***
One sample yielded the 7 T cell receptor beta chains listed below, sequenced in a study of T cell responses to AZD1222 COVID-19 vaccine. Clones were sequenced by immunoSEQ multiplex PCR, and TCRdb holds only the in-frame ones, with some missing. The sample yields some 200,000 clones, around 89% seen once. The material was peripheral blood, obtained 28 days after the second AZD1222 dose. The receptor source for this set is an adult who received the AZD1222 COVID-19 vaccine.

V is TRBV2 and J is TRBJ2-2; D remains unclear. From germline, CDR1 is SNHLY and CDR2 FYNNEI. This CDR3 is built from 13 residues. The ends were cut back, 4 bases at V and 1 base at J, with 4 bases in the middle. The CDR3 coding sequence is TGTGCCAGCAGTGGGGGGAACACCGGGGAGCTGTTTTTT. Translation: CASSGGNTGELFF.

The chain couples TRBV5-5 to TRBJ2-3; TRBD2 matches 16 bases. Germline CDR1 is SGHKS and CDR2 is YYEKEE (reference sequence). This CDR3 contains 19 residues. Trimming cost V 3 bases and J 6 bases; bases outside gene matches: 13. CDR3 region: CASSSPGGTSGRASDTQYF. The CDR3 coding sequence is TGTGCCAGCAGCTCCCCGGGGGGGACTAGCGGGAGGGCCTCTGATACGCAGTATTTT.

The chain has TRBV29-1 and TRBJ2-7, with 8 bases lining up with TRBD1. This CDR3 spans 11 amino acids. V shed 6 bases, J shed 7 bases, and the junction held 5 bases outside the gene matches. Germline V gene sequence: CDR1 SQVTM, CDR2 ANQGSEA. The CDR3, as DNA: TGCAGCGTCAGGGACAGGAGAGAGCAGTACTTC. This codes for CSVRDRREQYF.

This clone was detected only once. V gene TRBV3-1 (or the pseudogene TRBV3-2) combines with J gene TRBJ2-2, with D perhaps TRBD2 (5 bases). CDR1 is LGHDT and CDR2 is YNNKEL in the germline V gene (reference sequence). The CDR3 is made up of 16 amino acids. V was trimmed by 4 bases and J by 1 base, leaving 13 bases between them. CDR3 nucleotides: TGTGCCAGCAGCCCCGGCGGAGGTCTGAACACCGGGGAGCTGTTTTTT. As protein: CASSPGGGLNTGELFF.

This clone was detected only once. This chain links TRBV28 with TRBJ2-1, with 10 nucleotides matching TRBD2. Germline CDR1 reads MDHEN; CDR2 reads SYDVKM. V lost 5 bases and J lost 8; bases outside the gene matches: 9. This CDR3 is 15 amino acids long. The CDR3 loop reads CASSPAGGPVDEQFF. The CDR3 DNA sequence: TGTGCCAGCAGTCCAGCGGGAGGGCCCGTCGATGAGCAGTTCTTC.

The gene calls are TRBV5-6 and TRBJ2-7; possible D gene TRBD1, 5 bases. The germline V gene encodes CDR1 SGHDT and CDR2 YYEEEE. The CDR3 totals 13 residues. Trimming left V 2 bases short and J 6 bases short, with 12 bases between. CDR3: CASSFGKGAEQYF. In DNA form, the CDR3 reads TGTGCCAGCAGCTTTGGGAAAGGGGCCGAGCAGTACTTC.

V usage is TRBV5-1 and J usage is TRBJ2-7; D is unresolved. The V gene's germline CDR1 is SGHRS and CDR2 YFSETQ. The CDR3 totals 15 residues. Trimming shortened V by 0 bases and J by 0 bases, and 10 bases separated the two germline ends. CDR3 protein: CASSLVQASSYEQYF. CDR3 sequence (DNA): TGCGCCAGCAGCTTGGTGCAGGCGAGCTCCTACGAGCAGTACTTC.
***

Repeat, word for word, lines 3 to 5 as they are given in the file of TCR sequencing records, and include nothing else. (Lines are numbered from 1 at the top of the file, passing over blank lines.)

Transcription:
The chain couples TRBV5-5 to TRBJ2-3; TRBD2 matches 16 bases. Germline CDR1 is SGHKS and CDR2 is YYEKEE (reference sequence). This CDR3 contains 19 residues. Trimming cost V 3 bases and J 6 bases; bases outside gene matches: 13. CDR3 region: CASSSPGGTSGRASDTQYF. The CDR3 coding sequence is TGTGCCAGCAGCTCCCCGGGGGGGACTAGCGGGAGGGCCTCTGATACGCAGTATTTT.

The chain has TRBV29-1 and TRBJ2-7, with 8 bases lining up with TRBD1. This CDR3 spans 11 amino acids. V shed 6 bases, J shed 7 bases, and the junction held 5 bases outside the gene matches. Germline V gene sequence: CDR1 SQVTM, CDR2 ANQGSEA. The CDR3, as DNA: TGCAGCGTCAGGGACAGGAGAGAGCAGTACTTC. This codes for CSVRDRREQYF.

This clone was detected only once. V gene TRBV3-1 (or the pseudogene TRBV3-2) combines with J gene TRBJ2-2, with D perhaps TRBD2 (5 bases). CDR1 is LGHDT and CDR2 is YNNKEL in the germline V gene (reference sequence). The CDR3 is made up of 16 amino acids. V was trimmed by 4 bases and J by 1 base, leaving 13 bases between them. CDR3 nucleotides: TGTGCCAGCAGCCCCGGCGGAGGTCTGAACACCGGGGAGCTGTTTTTT. As protein: CASSPGGGLNTGELFF.